Carbon pricing schemes have been largely ineffective, study finds

Carbon pricing has been a less effective driver in helping to tackle climate change and drive technological innovation than governments might have hoped, researchers have found.

The study by scientists from the University of Potsdam and ETH Zurich suggested that sector-specific promotion of climate-friendly technologies is needed to bring about significant change. For example, changes in electricity market design and a better charging network for electric cars.

They looked at studies on the effects of carbon pricing systems in the EU, New Zealand, the Canadian province of British Columbia, and the Nordic countries.

“The significant reductions in emissions that we are seeing are being driven not by urgently needed investment in zero-carbon technologies, but by operational shifts towards less carbon-intensive applications,” said lead author Johan Lilliestam.

“The effect of switching from gasoline to diesel or from coal to gas-fired power generation is practically irrelevant when it comes to achieving climate neutrality.”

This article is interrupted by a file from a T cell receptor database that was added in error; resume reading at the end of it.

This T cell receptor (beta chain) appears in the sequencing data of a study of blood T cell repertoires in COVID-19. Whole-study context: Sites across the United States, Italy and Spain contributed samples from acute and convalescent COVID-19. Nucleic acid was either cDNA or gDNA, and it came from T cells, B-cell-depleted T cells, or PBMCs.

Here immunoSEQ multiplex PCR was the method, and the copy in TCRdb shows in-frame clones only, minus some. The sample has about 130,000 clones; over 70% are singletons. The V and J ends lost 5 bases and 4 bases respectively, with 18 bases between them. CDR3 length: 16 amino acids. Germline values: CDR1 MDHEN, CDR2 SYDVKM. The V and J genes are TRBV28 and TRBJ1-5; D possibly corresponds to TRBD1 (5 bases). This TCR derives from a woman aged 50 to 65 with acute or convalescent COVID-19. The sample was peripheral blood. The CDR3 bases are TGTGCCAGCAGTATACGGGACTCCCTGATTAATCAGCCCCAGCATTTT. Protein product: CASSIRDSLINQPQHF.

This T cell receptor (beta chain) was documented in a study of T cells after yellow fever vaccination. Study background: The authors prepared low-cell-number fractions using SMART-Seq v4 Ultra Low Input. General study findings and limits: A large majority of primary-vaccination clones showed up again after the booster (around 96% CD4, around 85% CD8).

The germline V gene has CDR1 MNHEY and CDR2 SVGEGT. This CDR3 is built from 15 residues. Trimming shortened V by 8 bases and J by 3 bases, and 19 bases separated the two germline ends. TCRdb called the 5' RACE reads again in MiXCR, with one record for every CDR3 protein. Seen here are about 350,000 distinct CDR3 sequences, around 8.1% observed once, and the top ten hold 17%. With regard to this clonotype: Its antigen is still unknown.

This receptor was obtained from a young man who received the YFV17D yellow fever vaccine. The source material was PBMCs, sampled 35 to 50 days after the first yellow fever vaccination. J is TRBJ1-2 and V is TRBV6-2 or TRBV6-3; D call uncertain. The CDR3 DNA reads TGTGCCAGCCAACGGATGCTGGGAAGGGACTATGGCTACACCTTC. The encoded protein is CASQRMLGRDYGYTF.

The team identified “an overallocation of emission certificates” leading to low carbon prices as a key factor in the failure of carbon pricing to drive change.

Even in the Nordic countries, where carbon prices are relatively high, carbon pricing schemes have had little noticeable effect on the pace of technological change.

Other policy measures, in particular programmes to promote renewable energy generation, have driven the energy transition in the region much more effectively. These targeted measures offered investors stronger investment incentives than the carbon pricing systems.

The growth of renewables triggered by these measures also resulted in significant reductions in the cost of wind and solar power. Fluctuations in the price of fossil fuels were also found to often exceed the cost of carbon surcharges.

“On the one hand, carbon pricing can be used to generate revenue for urgently needed support measures and public investment. On the other hand, in certain sectors, such as coal-fired power generation, it could be used to diminish the competitive advantage of carbon-intensive technologies as emerging technologies reach market maturity,” Lilliestam said.

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